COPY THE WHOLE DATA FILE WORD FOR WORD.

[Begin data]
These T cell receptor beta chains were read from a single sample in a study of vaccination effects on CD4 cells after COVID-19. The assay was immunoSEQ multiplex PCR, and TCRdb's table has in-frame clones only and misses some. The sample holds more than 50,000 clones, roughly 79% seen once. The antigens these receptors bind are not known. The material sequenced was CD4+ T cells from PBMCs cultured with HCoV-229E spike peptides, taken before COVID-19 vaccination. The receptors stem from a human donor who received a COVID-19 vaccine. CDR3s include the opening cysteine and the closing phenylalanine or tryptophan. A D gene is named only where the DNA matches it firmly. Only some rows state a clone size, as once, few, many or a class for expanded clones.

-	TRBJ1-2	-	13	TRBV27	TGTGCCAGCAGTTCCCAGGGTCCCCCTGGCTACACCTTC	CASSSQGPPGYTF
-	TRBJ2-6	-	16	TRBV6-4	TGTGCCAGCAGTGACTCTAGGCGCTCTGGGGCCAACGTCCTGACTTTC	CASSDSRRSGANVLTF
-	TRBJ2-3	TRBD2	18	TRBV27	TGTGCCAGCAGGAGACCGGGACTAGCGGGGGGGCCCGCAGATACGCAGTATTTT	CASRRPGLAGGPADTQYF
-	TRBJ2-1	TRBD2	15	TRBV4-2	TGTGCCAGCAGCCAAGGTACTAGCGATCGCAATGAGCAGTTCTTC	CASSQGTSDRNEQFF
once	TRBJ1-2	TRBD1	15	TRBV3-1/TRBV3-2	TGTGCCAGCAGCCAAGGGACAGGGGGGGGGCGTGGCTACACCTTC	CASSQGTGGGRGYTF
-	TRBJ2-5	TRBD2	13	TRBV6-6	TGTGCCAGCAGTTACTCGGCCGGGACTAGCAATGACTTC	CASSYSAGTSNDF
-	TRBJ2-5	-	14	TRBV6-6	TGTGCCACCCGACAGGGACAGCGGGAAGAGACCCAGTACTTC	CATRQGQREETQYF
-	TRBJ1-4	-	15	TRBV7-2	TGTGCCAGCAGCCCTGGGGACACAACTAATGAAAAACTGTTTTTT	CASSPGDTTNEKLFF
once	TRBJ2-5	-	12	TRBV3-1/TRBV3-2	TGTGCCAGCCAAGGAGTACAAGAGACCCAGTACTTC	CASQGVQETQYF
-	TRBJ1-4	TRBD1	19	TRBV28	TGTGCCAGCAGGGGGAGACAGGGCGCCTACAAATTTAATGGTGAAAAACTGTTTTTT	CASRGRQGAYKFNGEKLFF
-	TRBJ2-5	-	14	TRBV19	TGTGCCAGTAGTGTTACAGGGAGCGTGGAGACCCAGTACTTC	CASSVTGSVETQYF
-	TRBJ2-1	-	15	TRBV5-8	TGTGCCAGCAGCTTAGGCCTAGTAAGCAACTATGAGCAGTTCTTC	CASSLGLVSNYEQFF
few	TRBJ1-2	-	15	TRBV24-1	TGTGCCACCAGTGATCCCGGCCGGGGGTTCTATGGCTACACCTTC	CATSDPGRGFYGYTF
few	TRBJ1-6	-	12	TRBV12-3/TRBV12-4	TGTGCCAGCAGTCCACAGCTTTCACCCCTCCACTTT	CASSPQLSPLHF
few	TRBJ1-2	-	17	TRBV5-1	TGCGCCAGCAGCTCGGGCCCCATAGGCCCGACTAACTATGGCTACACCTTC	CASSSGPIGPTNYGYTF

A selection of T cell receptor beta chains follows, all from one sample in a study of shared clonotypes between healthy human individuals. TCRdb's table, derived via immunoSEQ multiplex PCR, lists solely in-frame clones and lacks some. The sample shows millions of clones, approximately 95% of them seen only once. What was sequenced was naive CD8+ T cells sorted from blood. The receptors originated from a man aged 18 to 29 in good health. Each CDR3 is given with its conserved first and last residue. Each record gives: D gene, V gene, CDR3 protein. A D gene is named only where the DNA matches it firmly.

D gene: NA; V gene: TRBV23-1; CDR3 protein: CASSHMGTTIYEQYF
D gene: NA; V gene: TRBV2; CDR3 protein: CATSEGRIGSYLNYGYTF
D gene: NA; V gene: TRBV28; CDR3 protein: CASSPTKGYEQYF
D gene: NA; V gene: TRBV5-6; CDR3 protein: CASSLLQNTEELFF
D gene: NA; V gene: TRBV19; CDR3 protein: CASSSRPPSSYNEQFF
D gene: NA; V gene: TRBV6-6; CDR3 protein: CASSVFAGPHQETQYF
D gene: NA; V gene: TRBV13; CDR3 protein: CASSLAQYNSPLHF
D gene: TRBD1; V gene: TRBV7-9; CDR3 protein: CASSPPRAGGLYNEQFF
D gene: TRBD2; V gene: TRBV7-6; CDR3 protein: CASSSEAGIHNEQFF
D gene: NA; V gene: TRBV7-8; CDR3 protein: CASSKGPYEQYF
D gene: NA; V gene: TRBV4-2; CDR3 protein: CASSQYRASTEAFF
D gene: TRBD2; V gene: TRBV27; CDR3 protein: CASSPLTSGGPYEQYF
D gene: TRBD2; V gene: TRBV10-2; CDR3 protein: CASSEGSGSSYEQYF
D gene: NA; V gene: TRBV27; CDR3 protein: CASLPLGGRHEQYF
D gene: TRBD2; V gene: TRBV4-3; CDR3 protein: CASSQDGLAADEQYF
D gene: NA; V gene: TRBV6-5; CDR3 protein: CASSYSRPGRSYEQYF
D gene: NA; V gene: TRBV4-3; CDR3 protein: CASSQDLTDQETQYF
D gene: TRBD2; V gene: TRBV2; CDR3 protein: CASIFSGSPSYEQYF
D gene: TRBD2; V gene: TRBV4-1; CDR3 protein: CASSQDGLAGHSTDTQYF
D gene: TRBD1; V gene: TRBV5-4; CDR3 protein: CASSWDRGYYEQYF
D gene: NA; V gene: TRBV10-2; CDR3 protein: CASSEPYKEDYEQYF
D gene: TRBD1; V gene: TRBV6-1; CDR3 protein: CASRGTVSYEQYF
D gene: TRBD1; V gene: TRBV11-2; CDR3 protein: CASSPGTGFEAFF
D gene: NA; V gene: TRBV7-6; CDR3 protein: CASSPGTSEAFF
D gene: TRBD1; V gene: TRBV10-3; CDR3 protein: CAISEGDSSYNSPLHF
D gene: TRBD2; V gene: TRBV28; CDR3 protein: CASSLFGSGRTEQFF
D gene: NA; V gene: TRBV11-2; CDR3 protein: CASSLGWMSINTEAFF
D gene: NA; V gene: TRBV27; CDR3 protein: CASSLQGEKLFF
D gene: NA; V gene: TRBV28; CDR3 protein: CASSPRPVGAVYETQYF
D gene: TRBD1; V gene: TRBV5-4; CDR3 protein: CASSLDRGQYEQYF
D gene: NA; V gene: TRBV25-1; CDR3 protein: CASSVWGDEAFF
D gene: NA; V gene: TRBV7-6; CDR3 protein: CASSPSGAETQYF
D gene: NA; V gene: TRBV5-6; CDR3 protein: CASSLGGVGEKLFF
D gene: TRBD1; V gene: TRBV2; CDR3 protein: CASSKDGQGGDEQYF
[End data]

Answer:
These T cell receptor beta chains were read from a single sample in a study of vaccination effects on CD4 cells after COVID-19. The assay was immunoSEQ multiplex PCR, and TCRdb's table has in-frame clones only and misses some. The sample holds more than 50,000 clones, roughly 79% seen once. The antigens these receptors bind are not known. The material sequenced was CD4+ T cells from PBMCs cultured with HCoV-229E spike peptides, taken before COVID-19 vaccination. The receptors stem from a human donor who received a COVID-19 vaccine. CDR3s include the opening cysteine and the closing phenylalanine or tryptophan. A D gene is named only where the DNA matches it firmly. Only some rows state a clone size, as once, few, many or a class for expanded clones.

-	TRBJ1-2	-	13	TRBV27	TGTGCCAGCAGTTCCCAGGGTCCCCCTGGCTACACCTTC	CASSSQGPPGYTF
-	TRBJ2-6	-	16	TRBV6-4	TGTGCCAGCAGTGACTCTAGGCGCTCTGGGGCCAACGTCCTGACTTTC	CASSDSRRSGANVLTF
-	TRBJ2-3	TRBD2	18	TRBV27	TGTGCCAGCAGGAGACCGGGACTAGCGGGGGGGCCCGCAGATACGCAGTATTTT	CASRRPGLAGGPADTQYF
-	TRBJ2-1	TRBD2	15	TRBV4-2	TGTGCCAGCAGCCAAGGTACTAGCGATCGCAATGAGCAGTTCTTC	CASSQGTSDRNEQFF
once	TRBJ1-2	TRBD1	15	TRBV3-1/TRBV3-2	TGTGCCAGCAGCCAAGGGACAGGGGGGGGGCGTGGCTACACCTTC	CASSQGTGGGRGYTF
-	TRBJ2-5	TRBD2	13	TRBV6-6	TGTGCCAGCAGTTACTCGGCCGGGACTAGCAATGACTTC	CASSYSAGTSNDF
-	TRBJ2-5	-	14	TRBV6-6	TGTGCCACCCGACAGGGACAGCGGGAAGAGACCCAGTACTTC	CATRQGQREETQYF
-	TRBJ1-4	-	15	TRBV7-2	TGTGCCAGCAGCCCTGGGGACACAACTAATGAAAAACTGTTTTTT	CASSPGDTTNEKLFF
once	TRBJ2-5	-	12	TRBV3-1/TRBV3-2	TGTGCCAGCCAAGGAGTACAAGAGACCCAGTACTTC	CASQGVQETQYF
-	TRBJ1-4	TRBD1	19	TRBV28	TGTGCCAGCAGGGGGAGACAGGGCGCCTACAAATTTAATGGTGAAAAACTGTTTTTT	CASRGRQGAYKFNGEKLFF
-	TRBJ2-5	-	14	TRBV19	TGTGCCAGTAGTGTTACAGGGAGCGTGGAGACCCAGTACTTC	CASSVTGSVETQYF
-	TRBJ2-1	-	15	TRBV5-8	TGTGCCAGCAGCTTAGGCCTAGTAAGCAACTATGAGCAGTTCTTC	CASSLGLVSNYEQFF
few	TRBJ1-2	-	15	TRBV24-1	TGTGCCACCAGTGATCCCGGCCGGGGGTTCTATGGCTACACCTTC	CATSDPGRGFYGYTF
few	TRBJ1-6	-	12	TRBV12-3/TRBV12-4	TGTGCCAGCAGTCCACAGCTTTCACCCCTCCACTTT	CASSPQLSPLHF
few	TRBJ1-2	-	17	TRBV5-1	TGCGCCAGCAGCTCGGGCCCCATAGGCCCGACTAACTATGGCTACACCTTC	CASSSGPIGPTNYGYTF

A selection of T cell receptor beta chains follows, all from one sample in a study of shared clonotypes between healthy human individuals. TCRdb's table, derived via immunoSEQ multiplex PCR, lists solely in-frame clones and lacks some. The sample shows millions of clones, approximately 95% of them seen only once. What was sequenced was naive CD8+ T cells sorted from blood. The receptors originated from a man aged 18 to 29 in good health. Each CDR3 is given with its conserved first and last residue. Each record gives: D gene, V gene, CDR3 protein. A D gene is named only where the DNA matches it firmly.

D gene: NA; V gene: TRBV23-1; CDR3 protein: CASSHMGTTIYEQYF
D gene: NA; V gene: TRBV2; CDR3 protein: CATSEGRIGSYLNYGYTF
D gene: NA; V gene: TRBV28; CDR3 protein: CASSPTKGYEQYF
D gene: NA; V gene: TRBV5-6; CDR3 protein: CASSLLQNTEELFF
D gene: NA; V gene: TRBV19; CDR3 protein: CASSSRPPSSYNEQFF
D gene: NA; V gene: TRBV6-6; CDR3 protein: CASSVFAGPHQETQYF
D gene: NA; V gene: TRBV13; CDR3 protein: CASSLAQYNSPLHF
D gene: TRBD1; V gene: TRBV7-9; CDR3 protein: CASSPPRAGGLYNEQFF
D gene: TRBD2; V gene: TRBV7-6; CDR3 protein: CASSSEAGIHNEQFF
D gene: NA; V gene: TRBV7-8; CDR3 protein: CASSKGPYEQYF
D gene: NA; V gene: TRBV4-2; CDR3 protein: CASSQYRASTEAFF
D gene: TRBD2; V gene: TRBV27; CDR3 protein: CASSPLTSGGPYEQYF
D gene: TRBD2; V gene: TRBV10-2; CDR3 protein: CASSEGSGSSYEQYF
D gene: NA; V gene: TRBV27; CDR3 protein: CASLPLGGRHEQYF
D gene: TRBD2; V gene: TRBV4-3; CDR3 protein: CASSQDGLAADEQYF
D gene: NA; V gene: TRBV6-5; CDR3 protein: CASSYSRPGRSYEQYF
D gene: NA; V gene: TRBV4-3; CDR3 protein: CASSQDLTDQETQYF
D gene: TRBD2; V gene: TRBV2; CDR3 protein: CASIFSGSPSYEQYF
D gene: TRBD2; V gene: TRBV4-1; CDR3 protein: CASSQDGLAGHSTDTQYF
D gene: TRBD1; V gene: TRBV5-4; CDR3 protein: CASSWDRGYYEQYF
D gene: NA; V gene: TRBV10-2; CDR3 protein: CASSEPYKEDYEQYF
D gene: TRBD1; V gene: TRBV6-1; CDR3 protein: CASRGTVSYEQYF
D gene: TRBD1; V gene: TRBV11-2; CDR3 protein: CASSPGTGFEAFF
D gene: NA; V gene: TRBV7-6; CDR3 protein: CASSPGTSEAFF
D gene: TRBD1; V gene: TRBV10-3; CDR3 protein: CAISEGDSSYNSPLHF
D gene: TRBD2; V gene: TRBV28; CDR3 protein: CASSLFGSGRTEQFF
D gene: NA; V gene: TRBV11-2; CDR3 protein: CASSLGWMSINTEAFF
D gene: NA; V gene: TRBV27; CDR3 protein: CASSLQGEKLFF
D gene: NA; V gene: TRBV28; CDR3 protein: CASSPRPVGAVYETQYF
D gene: TRBD1; V gene: TRBV5-4; CDR3 protein: CASSLDRGQYEQYF
D gene: NA; V gene: TRBV25-1; CDR3 protein: CASSVWGDEAFF
D gene: NA; V gene: TRBV7-6; CDR3 protein: CASSPSGAETQYF
D gene: NA; V gene: TRBV5-6; CDR3 protein: CASSLGGVGEKLFF
D gene: TRBD1; V gene: TRBV2; CDR3 protein: CASSKDGQGGDEQYF